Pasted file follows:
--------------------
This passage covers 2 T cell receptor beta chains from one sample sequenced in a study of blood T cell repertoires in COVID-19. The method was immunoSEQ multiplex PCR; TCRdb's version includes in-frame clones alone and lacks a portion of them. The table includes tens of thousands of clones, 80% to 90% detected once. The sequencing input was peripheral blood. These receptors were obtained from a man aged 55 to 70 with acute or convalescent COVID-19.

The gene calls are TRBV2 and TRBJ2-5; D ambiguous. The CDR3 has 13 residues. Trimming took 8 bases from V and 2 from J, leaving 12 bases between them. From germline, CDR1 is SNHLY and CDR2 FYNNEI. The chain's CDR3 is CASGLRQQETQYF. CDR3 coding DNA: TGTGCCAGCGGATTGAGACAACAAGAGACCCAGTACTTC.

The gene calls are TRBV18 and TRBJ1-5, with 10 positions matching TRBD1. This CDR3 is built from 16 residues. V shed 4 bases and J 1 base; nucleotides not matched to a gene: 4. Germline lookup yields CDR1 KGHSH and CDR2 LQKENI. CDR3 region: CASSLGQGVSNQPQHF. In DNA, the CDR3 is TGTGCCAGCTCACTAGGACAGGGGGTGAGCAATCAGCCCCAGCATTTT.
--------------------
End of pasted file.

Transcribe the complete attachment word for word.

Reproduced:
This passage covers 2 T cell receptor beta chains from one sample sequenced in a study of blood T cell repertoires in COVID-19. The method was immunoSEQ multiplex PCR; TCRdb's version includes in-frame clones alone and lacks a portion of them. The table includes tens of thousands of clones, 80% to 90% detected once. The sequencing input was peripheral blood. These receptors were obtained from a man aged 55 to 70 with acute or convalescent COVID-19.

The gene calls are TRBV2 and TRBJ2-5; D ambiguous. The CDR3 has 13 residues. Trimming took 8 bases from V and 2 from J, leaving 12 bases between them. From germline, CDR1 is SNHLY and CDR2 FYNNEI. The chain's CDR3 is CASGLRQQETQYF. CDR3 coding DNA: TGTGCCAGCGGATTGAGACAACAAGAGACCCAGTACTTC.

The gene calls are TRBV18 and TRBJ1-5, with 10 positions matching TRBD1. This CDR3 is built from 16 residues. V shed 4 bases and J 1 base; nucleotides not matched to a gene: 4. Germline lookup yields CDR1 KGHSH and CDR2 LQKENI. CDR3 region: CASSLGQGVSNQPQHF. In DNA, the CDR3 is TGTGCCAGCTCACTAGGACAGGGGGTGAGCAATCAGCCCCAGCATTTT.